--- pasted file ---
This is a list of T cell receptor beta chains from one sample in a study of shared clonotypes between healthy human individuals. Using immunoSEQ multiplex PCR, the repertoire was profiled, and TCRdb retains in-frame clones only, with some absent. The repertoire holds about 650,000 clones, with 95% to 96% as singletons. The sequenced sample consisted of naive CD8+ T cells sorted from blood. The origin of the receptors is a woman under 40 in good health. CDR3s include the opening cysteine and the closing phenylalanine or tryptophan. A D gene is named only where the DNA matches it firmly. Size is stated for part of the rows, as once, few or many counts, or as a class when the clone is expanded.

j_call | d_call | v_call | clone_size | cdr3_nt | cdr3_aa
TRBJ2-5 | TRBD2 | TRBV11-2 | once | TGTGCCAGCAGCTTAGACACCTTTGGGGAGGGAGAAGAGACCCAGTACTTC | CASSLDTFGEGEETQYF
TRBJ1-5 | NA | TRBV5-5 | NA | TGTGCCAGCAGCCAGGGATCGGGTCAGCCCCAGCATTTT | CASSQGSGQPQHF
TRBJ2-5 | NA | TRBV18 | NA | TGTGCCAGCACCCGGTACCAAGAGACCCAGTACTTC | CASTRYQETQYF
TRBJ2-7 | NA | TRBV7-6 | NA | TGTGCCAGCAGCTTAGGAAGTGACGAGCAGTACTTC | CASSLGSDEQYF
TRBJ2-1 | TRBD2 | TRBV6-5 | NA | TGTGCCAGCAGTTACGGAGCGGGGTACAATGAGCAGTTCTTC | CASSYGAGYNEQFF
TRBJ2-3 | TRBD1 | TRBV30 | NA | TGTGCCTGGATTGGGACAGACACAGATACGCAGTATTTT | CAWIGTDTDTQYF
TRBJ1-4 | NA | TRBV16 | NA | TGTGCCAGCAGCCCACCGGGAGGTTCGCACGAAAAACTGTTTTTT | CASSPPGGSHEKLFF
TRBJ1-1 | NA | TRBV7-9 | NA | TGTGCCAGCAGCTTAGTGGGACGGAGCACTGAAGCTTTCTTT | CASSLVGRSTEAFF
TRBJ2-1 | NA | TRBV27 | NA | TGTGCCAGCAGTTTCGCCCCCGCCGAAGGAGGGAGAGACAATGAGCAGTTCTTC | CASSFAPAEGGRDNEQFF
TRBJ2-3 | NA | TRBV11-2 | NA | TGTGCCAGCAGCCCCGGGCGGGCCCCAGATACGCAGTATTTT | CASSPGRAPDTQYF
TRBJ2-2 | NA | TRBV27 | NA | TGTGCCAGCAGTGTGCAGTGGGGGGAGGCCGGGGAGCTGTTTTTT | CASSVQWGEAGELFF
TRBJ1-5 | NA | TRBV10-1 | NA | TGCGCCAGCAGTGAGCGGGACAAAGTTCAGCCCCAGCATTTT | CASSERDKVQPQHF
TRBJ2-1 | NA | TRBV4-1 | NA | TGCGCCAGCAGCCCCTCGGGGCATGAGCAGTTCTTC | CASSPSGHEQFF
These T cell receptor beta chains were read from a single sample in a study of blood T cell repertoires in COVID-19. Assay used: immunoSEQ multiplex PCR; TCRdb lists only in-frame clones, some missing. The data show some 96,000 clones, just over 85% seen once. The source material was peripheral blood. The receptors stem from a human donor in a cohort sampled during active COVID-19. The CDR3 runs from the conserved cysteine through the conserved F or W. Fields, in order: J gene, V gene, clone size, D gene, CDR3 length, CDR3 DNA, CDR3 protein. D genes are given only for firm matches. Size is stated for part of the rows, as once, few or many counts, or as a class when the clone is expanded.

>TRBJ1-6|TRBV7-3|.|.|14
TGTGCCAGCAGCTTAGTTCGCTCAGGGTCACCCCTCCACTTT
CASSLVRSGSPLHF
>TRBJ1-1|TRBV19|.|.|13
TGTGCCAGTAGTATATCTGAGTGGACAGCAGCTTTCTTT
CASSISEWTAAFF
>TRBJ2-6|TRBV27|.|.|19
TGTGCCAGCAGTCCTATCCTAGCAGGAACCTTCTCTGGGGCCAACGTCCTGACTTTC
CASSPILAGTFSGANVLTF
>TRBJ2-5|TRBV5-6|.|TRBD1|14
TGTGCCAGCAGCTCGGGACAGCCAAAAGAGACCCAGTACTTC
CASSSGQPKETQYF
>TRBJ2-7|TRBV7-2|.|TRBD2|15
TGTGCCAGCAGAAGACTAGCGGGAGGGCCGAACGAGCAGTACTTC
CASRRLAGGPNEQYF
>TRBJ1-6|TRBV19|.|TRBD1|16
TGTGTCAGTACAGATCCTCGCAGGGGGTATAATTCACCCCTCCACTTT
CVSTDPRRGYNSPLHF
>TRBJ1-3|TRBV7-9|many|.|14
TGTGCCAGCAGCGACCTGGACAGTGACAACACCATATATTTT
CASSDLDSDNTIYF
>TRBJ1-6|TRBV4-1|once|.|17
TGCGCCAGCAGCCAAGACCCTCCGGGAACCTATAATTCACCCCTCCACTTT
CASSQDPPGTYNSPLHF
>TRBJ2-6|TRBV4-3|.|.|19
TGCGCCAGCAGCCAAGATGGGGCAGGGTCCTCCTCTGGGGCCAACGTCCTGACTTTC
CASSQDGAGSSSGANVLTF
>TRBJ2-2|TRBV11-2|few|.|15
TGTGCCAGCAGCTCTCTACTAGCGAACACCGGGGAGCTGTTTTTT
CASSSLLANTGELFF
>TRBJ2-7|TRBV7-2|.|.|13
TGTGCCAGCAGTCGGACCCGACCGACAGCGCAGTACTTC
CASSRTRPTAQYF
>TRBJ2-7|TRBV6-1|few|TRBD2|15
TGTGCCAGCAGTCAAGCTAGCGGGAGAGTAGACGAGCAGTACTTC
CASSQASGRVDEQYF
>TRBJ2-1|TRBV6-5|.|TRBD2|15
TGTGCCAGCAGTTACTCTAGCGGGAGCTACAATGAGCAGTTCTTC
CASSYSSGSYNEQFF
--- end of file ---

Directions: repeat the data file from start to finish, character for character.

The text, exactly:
This is a list of T cell receptor beta chains from one sample in a study of shared clonotypes between healthy human individuals. Using immunoSEQ multiplex PCR, the repertoire was profiled, and TCRdb retains in-frame clones only, with some absent. The repertoire holds about 650,000 clones, with 95% to 96% as singletons. The sequenced sample consisted of naive CD8+ T cells sorted from blood. The origin of the receptors is a woman under 40 in good health. CDR3s include the opening cysteine and the closing phenylalanine or tryptophan. A D gene is named only where the DNA matches it firmly. Size is stated for part of the rows, as once, few or many counts, or as a class when the clone is expanded.

j_call | d_call | v_call | clone_size | cdr3_nt | cdr3_aa
TRBJ2-5 | TRBD2 | TRBV11-2 | once | TGTGCCAGCAGCTTAGACACCTTTGGGGAGGGAGAAGAGACCCAGTACTTC | CASSLDTFGEGEETQYF
TRBJ1-5 | NA | TRBV5-5 | NA | TGTGCCAGCAGCCAGGGATCGGGTCAGCCCCAGCATTTT | CASSQGSGQPQHF
TRBJ2-5 | NA | TRBV18 | NA | TGTGCCAGCACCCGGTACCAAGAGACCCAGTACTTC | CASTRYQETQYF
TRBJ2-7 | NA | TRBV7-6 | NA | TGTGCCAGCAGCTTAGGAAGTGACGAGCAGTACTTC | CASSLGSDEQYF
TRBJ2-1 | TRBD2 | TRBV6-5 | NA | TGTGCCAGCAGTTACGGAGCGGGGTACAATGAGCAGTTCTTC | CASSYGAGYNEQFF
TRBJ2-3 | TRBD1 | TRBV30 | NA | TGTGCCTGGATTGGGACAGACACAGATACGCAGTATTTT | CAWIGTDTDTQYF
TRBJ1-4 | NA | TRBV16 | NA | TGTGCCAGCAGCCCACCGGGAGGTTCGCACGAAAAACTGTTTTTT | CASSPPGGSHEKLFF
TRBJ1-1 | NA | TRBV7-9 | NA | TGTGCCAGCAGCTTAGTGGGACGGAGCACTGAAGCTTTCTTT | CASSLVGRSTEAFF
TRBJ2-1 | NA | TRBV27 | NA | TGTGCCAGCAGTTTCGCCCCCGCCGAAGGAGGGAGAGACAATGAGCAGTTCTTC | CASSFAPAEGGRDNEQFF
TRBJ2-3 | NA | TRBV11-2 | NA | TGTGCCAGCAGCCCCGGGCGGGCCCCAGATACGCAGTATTTT | CASSPGRAPDTQYF
TRBJ2-2 | NA | TRBV27 | NA | TGTGCCAGCAGTGTGCAGTGGGGGGAGGCCGGGGAGCTGTTTTTT | CASSVQWGEAGELFF
TRBJ1-5 | NA | TRBV10-1 | NA | TGCGCCAGCAGTGAGCGGGACAAAGTTCAGCCCCAGCATTTT | CASSERDKVQPQHF
TRBJ2-1 | NA | TRBV4-1 | NA | TGCGCCAGCAGCCCCTCGGGGCATGAGCAGTTCTTC | CASSPSGHEQFF
These T cell receptor beta chains were read from a single sample in a study of blood T cell repertoires in COVID-19. Assay used: immunoSEQ multiplex PCR; TCRdb lists only in-frame clones, some missing. The data show some 96,000 clones, just over 85% seen once. The source material was peripheral blood. The receptors stem from a human donor in a cohort sampled during active COVID-19. The CDR3 runs from the conserved cysteine through the conserved F or W. Fields, in order: J gene, V gene, clone size, D gene, CDR3 length, CDR3 DNA, CDR3 protein. D genes are given only for firm matches. Size is stated for part of the rows, as once, few or many counts, or as a class when the clone is expanded.

>TRBJ1-6|TRBV7-3|.|.|14
TGTGCCAGCAGCTTAGTTCGCTCAGGGTCACCCCTCCACTTT
CASSLVRSGSPLHF
>TRBJ1-1|TRBV19|.|.|13
TGTGCCAGTAGTATATCTGAGTGGACAGCAGCTTTCTTT
CASSISEWTAAFF
>TRBJ2-6|TRBV27|.|.|19
TGTGCCAGCAGTCCTATCCTAGCAGGAACCTTCTCTGGGGCCAACGTCCTGACTTTC
CASSPILAGTFSGANVLTF
>TRBJ2-5|TRBV5-6|.|TRBD1|14
TGTGCCAGCAGCTCGGGACAGCCAAAAGAGACCCAGTACTTC
CASSSGQPKETQYF
>TRBJ2-7|TRBV7-2|.|TRBD2|15
TGTGCCAGCAGAAGACTAGCGGGAGGGCCGAACGAGCAGTACTTC
CASRRLAGGPNEQYF
>TRBJ1-6|TRBV19|.|TRBD1|16
TGTGTCAGTACAGATCCTCGCAGGGGGTATAATTCACCCCTCCACTTT
CVSTDPRRGYNSPLHF
>TRBJ1-3|TRBV7-9|many|.|14
TGTGCCAGCAGCGACCTGGACAGTGACAACACCATATATTTT
CASSDLDSDNTIYF
>TRBJ1-6|TRBV4-1|once|.|17
TGCGCCAGCAGCCAAGACCCTCCGGGAACCTATAATTCACCCCTCCACTTT
CASSQDPPGTYNSPLHF
>TRBJ2-6|TRBV4-3|.|.|19
TGCGCCAGCAGCCAAGATGGGGCAGGGTCCTCCTCTGGGGCCAACGTCCTGACTTTC
CASSQDGAGSSSGANVLTF
>TRBJ2-2|TRBV11-2|few|.|15
TGTGCCAGCAGCTCTCTACTAGCGAACACCGGGGAGCTGTTTTTT
CASSSLLANTGELFF
>TRBJ2-7|TRBV7-2|.|.|13
TGTGCCAGCAGTCGGACCCGACCGACAGCGCAGTACTTC
CASSRTRPTAQYF
>TRBJ2-7|TRBV6-1|few|TRBD2|15
TGTGCCAGCAGTCAAGCTAGCGGGAGAGTAGACGAGCAGTACTTC
CASSQASGRVDEQYF
>TRBJ2-1|TRBV6-5|.|TRBD2|15
TGTGCCAGCAGTTACTCTAGCGGGAGCTACAATGAGCAGTTCTTC
CASSYSSGSYNEQFF